Marie-Claire Ashcroft is a Happiness Ninja. Dotty Winters isn’t sure what that is but she wants one.
I first met Marie-Claire Ashcroft (Maz) as a photographer a few years ago. She’s an irrepressibly cheerful ball of fizz and energy and whenever I’ve bumped into her she’s been sprinkling silliness in her wake.
Spotting her at an event would instantly make me feel better about being there and we once had a very nice canalside walk in tutus (I can’t remember why). So, when I heard about her new venture, as a self-appointed ‘Happiness Ninja’, I wasn’t even slightly surprised, but I wanted to find out more.
So Maz, you are a Happiness Ninja these days… what is one of those?
Some people go through life with their shoulders hunched up round their ears, and they aren’t aware of that tension. Sometimes, it takes someone pushing on your shoulders to make you notice that you’re carrying all that unprocessed emotion. We hold onto things we could and should let go of. Tears are like farts – better out than in.
We can spend a long time chasing the idea of happiness based on other people’s ideas of what will make us happy. Once you are out of the vortex you can do good for other people. You can make way more difference to others when you stop giving a shit about this story you tell yourself about not being good enough.
I started the Happiness Ninja as a membership organisation to help people see their lives differently, help people to have more fun, more adventures and more magic.
What made you decide to make this change?
Things got really bad for me a few years back. I have been living with depression and anxiety for years and I got to a stage where I just wasn’t feeling anything. I was chasing happiness but I didn’t know what it was or where to find it.
One day I decided to try meditating, and I got the strangest feeling. It felt like a toddler was sitting on my chest. The feeling wouldn’t go away – it was constantly there. I started to wonder if the feeling had always been there, and I just hadn’t noticed. I put my hand on my chest and realised I was feeling pain. I burst into tears and just cried all these snotty, dramatic tears out.
It was the very first case of emotional baggage I had unpacked in a really long time. I committed to going back and trying to understand and discover more about myself, and allowing myself to feel things.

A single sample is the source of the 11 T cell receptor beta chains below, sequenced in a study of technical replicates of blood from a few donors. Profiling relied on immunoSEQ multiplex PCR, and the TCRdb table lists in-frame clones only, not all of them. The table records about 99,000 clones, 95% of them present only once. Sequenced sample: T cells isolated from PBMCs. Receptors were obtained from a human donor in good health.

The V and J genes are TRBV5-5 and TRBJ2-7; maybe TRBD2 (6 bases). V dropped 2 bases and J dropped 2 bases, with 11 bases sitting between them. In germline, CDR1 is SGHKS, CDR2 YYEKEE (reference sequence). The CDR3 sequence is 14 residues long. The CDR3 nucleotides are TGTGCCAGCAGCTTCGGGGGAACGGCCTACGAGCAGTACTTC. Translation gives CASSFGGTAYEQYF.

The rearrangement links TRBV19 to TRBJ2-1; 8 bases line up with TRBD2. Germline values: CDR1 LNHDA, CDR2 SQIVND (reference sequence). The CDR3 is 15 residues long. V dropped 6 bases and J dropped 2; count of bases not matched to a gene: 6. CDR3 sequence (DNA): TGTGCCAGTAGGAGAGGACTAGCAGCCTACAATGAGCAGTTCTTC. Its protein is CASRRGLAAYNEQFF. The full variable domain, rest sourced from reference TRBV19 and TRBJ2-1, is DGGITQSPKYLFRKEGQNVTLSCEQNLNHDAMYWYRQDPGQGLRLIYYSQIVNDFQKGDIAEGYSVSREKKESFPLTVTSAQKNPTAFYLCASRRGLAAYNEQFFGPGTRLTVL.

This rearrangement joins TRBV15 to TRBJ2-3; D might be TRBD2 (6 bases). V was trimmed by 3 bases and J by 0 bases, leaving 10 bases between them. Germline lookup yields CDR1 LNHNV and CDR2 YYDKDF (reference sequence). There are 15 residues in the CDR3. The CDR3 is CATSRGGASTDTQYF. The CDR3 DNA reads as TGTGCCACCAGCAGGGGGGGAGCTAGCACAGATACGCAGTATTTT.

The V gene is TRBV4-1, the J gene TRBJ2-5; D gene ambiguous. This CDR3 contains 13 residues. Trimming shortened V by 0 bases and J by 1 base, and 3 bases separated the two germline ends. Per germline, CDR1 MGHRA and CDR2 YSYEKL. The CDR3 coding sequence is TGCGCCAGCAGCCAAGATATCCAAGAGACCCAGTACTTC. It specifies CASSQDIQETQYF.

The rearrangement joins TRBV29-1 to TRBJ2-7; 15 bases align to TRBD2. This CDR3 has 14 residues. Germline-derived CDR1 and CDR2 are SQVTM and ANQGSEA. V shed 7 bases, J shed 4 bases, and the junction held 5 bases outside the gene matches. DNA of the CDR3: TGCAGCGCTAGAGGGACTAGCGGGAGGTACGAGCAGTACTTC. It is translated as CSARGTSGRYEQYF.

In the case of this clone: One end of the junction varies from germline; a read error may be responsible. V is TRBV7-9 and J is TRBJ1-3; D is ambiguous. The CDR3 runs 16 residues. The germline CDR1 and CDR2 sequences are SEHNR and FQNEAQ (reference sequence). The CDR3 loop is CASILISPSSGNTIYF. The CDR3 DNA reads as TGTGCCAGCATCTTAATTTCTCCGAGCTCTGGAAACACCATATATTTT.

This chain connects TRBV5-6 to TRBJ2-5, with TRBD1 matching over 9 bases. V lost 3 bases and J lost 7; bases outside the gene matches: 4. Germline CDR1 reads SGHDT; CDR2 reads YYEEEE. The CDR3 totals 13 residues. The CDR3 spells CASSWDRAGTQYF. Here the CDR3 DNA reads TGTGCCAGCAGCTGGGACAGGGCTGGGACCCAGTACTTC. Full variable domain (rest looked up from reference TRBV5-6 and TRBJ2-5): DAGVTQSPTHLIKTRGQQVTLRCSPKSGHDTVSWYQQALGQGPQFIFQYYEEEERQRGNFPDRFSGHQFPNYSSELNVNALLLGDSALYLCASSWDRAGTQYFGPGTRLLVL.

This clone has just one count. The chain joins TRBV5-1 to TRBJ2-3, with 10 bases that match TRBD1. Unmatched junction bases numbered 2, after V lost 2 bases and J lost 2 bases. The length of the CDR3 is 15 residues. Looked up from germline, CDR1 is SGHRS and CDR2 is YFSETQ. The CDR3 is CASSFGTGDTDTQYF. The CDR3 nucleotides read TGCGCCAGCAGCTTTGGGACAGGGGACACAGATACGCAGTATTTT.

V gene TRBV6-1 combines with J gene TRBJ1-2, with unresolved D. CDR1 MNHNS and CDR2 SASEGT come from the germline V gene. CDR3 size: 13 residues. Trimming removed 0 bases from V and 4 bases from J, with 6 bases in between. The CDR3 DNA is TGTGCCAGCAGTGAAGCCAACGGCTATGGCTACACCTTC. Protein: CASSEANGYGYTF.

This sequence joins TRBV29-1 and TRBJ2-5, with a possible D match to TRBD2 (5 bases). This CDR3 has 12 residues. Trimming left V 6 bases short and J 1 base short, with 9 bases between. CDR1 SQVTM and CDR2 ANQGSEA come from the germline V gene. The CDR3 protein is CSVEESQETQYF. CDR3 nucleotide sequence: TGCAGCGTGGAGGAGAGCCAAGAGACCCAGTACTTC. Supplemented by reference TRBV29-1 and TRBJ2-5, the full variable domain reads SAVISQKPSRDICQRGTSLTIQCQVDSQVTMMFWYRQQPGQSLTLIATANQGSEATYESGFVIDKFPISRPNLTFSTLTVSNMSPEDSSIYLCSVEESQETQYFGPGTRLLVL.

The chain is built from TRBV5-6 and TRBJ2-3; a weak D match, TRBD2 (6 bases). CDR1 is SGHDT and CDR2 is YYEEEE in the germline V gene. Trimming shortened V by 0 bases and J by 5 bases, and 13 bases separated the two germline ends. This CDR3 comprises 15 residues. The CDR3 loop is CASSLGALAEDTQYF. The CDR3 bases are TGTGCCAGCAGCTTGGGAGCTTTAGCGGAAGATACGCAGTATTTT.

“One sleepless night I had a bolt of stupid, raw, divine inspiration – I dared myself to be happy.”
It took me 30 years to understand that every decision I made in my life was about making people like me, and not rocking the boat.
For too long I couldn’t see the impact I had on people; I couldn’t see the evidence that people loved me. I just heard this imposter cunt in my head. I wanted to help other people to learn to live better with the cunt in their heads and not let this voice stop them finding their own happiness.
Wow, I’ve always thought of you as such as happy person. I didn’t know that you were feeling that.
Most people who meet me think I am super-confident, happy and don’t give a toss, but it’s not really this way inside, but lots of people are like that.
As a photographer, I specialised in photographing events, nights out, club nights and occasions. I was always at the centre of a party. Photography felt like a visual gratitude diary – it helped me remember the good things, and in my own life it helped me access memories and process emotions.
People would tell me I was awesome, but I was shy and scared and I couldn’t hear it. It’s only now that I can see that I was having a positive effect on people.
You embarked on a journey to find your own happiness?
Kind of. It took a while. I had a bereavement, a bit of a breakdown, went into self-sabotage mode, wrecked some friendships, and threw myself harder into doing the things other people thought should make me happy. Then, one sleepless night I had a bolt of stupid, raw, divine inspiration – I dared myself to be happy.
I decided to share my story. I felt like suddenly I could see behind these masks we all wear. Suddenly I had an inbuilt bullshit detector and I knew that it was possible for people to change how they live.
The first thing I’d say is that if we want any year to be happier it’s worth trying to work out what would need to happen and what our part is in making that so. Aside from that, my top tips are:
• Learn gratitude. You notice more of what you focus on. Searching for good things in life will help you find more good things to be grateful for.
• Adopt a belief that life is working in your favour, not against. Look at life as successes and lessons – that way you can’t lose.
• Have emotions. Tune into them – they are your on-board GPS. If something feels shit, work out why. It might be a warning sign.
• Have more fun. It’s not just for kids. Be silly.
• Share, be generous, give things, commit random acts of kindness whenever you can.
• Forgiveness is important. Learn to let things go; don’t let people live rent-free in your head.
• My friend Richard Wilkins said on Twitter that we should “duck from the poo”. I love that concept. If someone throws shit at you, duck; don’t catch it and throw it back. That way, only one of the two of you has shit on their hands.
• Focus on your strengths. Knowing what you are good at and accepting that you are good at things is an act of rebellion.
• Ban the word ‘should’. That’s other people’s expectations, not yours.
• Ignore the cunt in your head. It’s not real.
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Nascent stand-up, fan of fancy words, purveyor of occasional wrongness, haphazard but enthusiastic parent, science-fan, apprentice-feminist.